Working paper
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Description

Action by national governments is crucial for achieving sustainable, economically productive urban development. A range of benefits can be achieved through development focused on compact, accessible urban forms; clean and efficient urban transportation options; efficient building energy use and local clean energy solutions; and efficient urban waste management – all of which can also lower greenhouse gas emissions (i.e., a “low-carbon” approach).

National governments can use a wide range of measures to promote such a model – not all of which need be strictly urban-focused or traditional parts of national urban development policies. A comprehensive strategy should include both targeted national policies and enabling approaches that enhance the capacities of local government, increase their access to finance, and mobilize private investment in urban infrastructure. Measures should also be chosen to achieve a coherent package that exploits synergies and avoids conflicting incentives. Key considerations include budgetary impacts, administrative burdens, technical capacity requirements, impacts on local government budgets and capacities, coordination challenges, and equity concerns. The “right” set of measures will depend on a country’s particular national circumstances. Countries that are already pursuing low-carbon strategies have adopted different approaches that reflect their respective capacities, policy and political contexts, and urban development challenges and opportunities.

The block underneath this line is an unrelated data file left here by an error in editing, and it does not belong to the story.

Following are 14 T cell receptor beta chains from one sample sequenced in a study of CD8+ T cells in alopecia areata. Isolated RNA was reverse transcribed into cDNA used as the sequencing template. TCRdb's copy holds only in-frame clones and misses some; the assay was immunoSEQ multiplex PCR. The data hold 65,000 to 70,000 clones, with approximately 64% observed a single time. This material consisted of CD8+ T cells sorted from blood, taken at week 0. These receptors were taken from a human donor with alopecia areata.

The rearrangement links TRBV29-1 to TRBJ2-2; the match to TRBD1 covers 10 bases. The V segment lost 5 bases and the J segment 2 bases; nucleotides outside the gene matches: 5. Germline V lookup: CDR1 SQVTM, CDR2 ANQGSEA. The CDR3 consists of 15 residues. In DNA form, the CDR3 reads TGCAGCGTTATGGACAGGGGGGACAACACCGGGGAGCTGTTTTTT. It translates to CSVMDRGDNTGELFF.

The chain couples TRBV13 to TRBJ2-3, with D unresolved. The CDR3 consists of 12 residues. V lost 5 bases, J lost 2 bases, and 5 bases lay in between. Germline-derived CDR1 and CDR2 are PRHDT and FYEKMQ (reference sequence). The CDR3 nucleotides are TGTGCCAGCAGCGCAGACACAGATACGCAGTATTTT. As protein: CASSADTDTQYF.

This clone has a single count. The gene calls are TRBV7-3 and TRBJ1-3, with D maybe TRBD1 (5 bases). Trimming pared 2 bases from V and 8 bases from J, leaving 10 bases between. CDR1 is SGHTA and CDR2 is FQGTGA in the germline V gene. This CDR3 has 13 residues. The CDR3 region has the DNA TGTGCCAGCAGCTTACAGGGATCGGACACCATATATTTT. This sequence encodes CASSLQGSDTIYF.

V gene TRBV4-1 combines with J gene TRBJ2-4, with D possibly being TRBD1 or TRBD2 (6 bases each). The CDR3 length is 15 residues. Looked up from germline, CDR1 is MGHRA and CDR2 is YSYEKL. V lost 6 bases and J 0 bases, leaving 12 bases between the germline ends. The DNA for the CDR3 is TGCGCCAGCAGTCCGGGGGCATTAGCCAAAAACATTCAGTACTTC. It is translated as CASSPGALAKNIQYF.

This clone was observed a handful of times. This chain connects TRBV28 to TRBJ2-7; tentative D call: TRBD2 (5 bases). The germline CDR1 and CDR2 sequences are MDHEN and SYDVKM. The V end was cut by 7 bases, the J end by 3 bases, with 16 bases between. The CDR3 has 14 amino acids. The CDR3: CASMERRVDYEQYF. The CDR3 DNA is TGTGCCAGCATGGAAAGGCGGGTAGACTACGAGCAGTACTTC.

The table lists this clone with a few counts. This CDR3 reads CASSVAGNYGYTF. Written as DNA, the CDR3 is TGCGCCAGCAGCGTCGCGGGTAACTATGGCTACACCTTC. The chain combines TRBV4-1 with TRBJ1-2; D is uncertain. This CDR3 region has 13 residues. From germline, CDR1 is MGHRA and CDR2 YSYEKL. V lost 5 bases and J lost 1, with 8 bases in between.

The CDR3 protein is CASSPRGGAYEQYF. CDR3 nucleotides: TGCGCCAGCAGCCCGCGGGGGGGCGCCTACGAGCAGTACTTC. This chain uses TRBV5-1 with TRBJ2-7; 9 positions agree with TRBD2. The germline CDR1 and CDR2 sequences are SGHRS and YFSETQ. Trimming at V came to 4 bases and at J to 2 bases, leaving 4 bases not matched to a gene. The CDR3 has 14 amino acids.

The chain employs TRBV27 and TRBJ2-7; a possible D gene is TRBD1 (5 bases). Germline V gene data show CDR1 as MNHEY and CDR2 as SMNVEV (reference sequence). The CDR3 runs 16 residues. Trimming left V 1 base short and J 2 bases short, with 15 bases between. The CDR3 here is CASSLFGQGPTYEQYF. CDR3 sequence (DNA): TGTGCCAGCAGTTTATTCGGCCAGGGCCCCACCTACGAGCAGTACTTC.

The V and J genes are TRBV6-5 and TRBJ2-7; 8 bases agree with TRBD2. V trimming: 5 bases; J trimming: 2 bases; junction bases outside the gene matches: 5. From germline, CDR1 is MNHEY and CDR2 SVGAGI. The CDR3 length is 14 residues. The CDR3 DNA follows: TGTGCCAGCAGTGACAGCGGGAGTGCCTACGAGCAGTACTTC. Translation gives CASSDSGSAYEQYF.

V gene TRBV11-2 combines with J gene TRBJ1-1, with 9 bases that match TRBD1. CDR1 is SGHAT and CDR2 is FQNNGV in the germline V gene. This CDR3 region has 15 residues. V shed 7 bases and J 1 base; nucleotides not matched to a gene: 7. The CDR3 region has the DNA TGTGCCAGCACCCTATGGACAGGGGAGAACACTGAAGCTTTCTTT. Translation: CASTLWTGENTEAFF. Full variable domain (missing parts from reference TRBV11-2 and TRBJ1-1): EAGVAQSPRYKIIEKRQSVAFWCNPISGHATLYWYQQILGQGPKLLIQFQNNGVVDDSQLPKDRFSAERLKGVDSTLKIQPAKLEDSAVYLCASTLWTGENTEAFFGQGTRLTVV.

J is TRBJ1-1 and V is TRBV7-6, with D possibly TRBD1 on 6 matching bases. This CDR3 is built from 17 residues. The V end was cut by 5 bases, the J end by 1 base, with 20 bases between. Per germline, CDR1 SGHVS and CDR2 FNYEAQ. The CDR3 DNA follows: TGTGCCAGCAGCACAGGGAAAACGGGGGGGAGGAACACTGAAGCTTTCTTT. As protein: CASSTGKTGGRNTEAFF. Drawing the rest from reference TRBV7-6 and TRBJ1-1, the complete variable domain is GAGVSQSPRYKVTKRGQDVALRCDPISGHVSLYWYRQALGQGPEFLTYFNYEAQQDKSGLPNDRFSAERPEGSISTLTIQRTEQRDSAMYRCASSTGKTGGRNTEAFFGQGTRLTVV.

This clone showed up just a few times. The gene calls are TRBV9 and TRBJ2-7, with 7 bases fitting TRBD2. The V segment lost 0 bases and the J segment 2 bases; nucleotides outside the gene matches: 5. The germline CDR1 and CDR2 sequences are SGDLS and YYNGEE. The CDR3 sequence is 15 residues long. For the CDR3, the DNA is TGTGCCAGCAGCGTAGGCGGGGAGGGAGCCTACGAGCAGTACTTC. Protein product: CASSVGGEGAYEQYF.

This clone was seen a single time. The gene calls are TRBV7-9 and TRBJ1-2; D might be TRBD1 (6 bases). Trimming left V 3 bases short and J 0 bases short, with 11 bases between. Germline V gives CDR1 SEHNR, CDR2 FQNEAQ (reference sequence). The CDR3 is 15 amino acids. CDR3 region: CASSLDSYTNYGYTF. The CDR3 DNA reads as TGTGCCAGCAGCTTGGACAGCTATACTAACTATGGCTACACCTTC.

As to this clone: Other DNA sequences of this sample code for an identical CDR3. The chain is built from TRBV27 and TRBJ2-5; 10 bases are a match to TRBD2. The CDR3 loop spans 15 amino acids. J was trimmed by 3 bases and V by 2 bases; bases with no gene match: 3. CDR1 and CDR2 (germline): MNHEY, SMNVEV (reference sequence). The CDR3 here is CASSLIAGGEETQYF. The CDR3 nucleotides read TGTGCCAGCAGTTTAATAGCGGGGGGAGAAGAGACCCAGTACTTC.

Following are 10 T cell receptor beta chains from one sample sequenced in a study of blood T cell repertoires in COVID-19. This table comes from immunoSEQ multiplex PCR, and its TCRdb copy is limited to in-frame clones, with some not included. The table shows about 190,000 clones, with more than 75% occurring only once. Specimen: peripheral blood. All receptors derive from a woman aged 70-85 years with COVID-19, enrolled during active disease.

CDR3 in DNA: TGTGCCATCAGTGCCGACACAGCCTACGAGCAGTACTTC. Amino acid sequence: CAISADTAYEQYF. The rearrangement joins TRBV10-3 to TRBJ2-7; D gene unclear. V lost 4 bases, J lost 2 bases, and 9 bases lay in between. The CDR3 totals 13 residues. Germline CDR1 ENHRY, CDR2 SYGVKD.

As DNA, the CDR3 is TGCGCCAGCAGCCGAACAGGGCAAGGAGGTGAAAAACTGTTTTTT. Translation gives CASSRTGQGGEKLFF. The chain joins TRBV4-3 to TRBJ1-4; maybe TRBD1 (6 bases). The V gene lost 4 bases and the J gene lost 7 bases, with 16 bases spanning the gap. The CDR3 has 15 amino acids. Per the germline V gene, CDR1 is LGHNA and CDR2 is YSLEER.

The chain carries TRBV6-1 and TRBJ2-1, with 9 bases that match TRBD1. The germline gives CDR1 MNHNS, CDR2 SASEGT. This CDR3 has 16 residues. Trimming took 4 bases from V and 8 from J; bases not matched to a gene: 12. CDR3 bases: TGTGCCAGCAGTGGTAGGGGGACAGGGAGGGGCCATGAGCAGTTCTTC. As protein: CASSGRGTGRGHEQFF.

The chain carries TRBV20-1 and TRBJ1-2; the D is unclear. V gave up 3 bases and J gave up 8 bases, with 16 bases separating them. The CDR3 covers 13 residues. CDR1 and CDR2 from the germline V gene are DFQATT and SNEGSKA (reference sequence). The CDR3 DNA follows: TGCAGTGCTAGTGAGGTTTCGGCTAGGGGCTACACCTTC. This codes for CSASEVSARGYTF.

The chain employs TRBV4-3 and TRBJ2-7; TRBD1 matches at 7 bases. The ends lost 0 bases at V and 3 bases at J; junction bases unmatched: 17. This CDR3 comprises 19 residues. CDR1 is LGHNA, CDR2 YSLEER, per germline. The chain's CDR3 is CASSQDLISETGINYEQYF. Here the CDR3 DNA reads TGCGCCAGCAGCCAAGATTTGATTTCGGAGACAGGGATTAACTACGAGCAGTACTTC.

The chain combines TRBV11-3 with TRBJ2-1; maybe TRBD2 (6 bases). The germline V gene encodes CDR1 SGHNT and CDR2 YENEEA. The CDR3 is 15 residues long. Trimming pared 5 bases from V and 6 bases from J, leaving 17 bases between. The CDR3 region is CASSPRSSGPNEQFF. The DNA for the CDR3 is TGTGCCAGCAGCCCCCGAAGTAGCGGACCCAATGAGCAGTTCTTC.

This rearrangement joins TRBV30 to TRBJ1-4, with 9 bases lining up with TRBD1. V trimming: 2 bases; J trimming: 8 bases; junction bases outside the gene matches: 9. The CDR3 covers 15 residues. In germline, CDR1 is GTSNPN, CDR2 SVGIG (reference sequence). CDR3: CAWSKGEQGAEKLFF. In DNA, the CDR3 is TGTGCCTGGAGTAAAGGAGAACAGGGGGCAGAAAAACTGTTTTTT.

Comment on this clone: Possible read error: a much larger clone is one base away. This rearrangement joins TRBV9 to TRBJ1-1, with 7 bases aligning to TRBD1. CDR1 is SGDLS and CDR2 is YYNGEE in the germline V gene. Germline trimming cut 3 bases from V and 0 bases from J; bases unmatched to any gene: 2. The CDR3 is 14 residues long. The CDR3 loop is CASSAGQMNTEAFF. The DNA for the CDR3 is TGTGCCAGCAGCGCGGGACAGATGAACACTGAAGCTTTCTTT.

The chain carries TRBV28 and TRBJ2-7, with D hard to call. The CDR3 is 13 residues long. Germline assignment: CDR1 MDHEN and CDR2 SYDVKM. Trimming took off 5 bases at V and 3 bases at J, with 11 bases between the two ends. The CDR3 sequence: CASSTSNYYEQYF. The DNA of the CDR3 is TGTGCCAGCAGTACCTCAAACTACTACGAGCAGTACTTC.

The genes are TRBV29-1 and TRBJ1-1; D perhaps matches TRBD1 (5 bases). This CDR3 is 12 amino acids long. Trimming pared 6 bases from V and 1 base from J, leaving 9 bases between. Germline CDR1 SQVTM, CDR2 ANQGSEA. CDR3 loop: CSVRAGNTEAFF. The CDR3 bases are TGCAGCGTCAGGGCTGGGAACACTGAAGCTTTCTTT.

In Page 51, this paper specifically introduced establishing national building energy codes and building energy certification and labelling programmes. Giving ambitious cities the legal authority to adopt stringent new building codes, certification programmes, or local incentives for energy-efficient new buildings (including special zoning requirements, e.g.) can help improve building standards. National governments can help these cities by easing legal restrictions on the introduction of ambitious local policies, including fiscal authority where necessary to implement incentive programmes.

Publication Details
Publication Year:
2018